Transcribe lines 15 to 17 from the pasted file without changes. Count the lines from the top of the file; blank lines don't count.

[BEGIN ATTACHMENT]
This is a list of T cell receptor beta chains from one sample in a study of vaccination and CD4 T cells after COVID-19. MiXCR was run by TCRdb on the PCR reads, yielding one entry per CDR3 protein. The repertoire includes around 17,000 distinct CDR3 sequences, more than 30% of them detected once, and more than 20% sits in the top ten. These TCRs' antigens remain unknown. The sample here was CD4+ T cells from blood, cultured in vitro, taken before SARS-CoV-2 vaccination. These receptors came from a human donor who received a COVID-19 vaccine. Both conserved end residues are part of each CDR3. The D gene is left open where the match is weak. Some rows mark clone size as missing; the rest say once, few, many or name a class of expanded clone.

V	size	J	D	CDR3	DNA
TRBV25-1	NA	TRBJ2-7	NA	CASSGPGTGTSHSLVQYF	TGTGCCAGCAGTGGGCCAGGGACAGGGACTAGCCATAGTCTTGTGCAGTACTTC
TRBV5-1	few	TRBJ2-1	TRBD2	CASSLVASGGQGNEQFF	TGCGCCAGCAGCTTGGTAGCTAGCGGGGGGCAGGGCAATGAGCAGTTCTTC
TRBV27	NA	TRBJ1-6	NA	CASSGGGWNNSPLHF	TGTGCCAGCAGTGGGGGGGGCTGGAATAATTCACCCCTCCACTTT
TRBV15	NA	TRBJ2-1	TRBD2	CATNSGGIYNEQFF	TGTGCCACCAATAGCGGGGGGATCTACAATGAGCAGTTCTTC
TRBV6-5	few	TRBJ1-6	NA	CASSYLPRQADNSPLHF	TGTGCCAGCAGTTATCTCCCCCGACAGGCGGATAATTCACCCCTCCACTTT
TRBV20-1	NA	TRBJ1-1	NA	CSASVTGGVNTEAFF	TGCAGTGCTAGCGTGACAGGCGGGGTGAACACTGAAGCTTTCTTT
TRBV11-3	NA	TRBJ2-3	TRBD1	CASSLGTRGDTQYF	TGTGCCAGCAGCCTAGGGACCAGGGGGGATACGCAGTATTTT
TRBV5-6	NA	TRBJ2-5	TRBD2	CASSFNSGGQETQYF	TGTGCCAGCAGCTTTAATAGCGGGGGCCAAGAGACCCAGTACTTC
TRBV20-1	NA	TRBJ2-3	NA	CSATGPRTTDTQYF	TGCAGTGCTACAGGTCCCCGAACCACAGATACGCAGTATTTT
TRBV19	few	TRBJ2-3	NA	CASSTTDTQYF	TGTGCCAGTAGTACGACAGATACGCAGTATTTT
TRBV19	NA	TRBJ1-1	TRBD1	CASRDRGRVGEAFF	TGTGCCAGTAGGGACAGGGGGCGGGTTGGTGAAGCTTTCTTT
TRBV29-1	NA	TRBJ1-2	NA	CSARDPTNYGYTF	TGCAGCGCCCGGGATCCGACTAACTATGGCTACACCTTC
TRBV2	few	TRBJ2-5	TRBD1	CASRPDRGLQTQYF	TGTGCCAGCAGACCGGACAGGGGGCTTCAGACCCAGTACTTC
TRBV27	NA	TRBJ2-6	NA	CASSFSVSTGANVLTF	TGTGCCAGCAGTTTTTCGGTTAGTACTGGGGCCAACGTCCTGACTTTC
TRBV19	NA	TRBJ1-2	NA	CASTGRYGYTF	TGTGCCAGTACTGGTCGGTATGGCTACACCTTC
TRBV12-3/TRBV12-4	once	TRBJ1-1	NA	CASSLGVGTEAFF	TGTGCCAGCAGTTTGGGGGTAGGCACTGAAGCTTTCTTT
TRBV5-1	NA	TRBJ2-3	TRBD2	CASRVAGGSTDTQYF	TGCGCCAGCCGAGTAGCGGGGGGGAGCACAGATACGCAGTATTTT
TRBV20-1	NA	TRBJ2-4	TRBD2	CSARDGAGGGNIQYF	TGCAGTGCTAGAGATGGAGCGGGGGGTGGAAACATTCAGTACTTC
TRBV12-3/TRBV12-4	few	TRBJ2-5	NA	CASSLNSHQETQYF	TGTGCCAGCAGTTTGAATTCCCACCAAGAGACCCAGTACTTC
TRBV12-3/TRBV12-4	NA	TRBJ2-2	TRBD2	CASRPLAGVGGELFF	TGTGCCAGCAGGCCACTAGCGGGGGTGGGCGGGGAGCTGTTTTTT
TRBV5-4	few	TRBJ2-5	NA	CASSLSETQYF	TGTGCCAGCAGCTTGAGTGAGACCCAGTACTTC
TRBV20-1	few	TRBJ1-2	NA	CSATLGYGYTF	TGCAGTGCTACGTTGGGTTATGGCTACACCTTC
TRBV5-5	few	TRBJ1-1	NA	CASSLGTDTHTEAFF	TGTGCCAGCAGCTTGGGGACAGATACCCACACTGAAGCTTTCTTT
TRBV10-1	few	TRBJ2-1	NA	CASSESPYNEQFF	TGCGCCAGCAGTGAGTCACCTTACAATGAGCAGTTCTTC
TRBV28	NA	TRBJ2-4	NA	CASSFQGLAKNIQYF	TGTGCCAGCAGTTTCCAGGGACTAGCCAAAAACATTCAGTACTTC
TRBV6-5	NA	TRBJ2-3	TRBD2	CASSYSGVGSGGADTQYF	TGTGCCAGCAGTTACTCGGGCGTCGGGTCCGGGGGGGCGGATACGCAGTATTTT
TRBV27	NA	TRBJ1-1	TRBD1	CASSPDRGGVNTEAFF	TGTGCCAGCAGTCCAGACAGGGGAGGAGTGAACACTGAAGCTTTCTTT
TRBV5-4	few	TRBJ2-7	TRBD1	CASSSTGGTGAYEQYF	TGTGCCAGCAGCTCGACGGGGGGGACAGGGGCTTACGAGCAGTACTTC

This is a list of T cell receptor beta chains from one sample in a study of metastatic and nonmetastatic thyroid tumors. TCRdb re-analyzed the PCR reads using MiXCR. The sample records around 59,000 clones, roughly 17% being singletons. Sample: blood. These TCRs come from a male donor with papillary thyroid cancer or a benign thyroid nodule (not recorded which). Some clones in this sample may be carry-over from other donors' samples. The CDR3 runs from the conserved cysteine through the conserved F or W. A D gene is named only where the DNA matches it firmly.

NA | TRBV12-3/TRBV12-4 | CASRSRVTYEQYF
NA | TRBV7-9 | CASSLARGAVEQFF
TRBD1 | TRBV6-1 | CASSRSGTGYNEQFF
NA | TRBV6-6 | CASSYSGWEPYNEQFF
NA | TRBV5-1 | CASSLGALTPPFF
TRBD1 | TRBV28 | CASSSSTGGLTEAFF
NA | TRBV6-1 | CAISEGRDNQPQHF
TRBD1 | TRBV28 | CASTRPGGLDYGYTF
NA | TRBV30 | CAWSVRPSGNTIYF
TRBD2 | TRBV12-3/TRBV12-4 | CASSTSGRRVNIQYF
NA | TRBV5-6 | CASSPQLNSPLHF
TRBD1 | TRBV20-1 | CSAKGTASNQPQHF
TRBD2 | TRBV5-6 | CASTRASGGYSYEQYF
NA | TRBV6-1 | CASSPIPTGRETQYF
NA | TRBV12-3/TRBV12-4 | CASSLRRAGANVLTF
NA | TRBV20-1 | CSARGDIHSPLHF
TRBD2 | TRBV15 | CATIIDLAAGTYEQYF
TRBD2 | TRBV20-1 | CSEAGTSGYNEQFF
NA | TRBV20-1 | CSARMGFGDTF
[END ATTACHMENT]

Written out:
TRBV2	few	TRBJ2-5	TRBD1	CASRPDRGLQTQYF	TGTGCCAGCAGACCGGACAGGGGGCTTCAGACCCAGTACTTC
TRBV27	NA	TRBJ2-6	NA	CASSFSVSTGANVLTF	TGTGCCAGCAGTTTTTCGGTTAGTACTGGGGCCAACGTCCTGACTTTC
TRBV19	NA	TRBJ1-2	NA	CASTGRYGYTF	TGTGCCAGTACTGGTCGGTATGGCTACACCTTC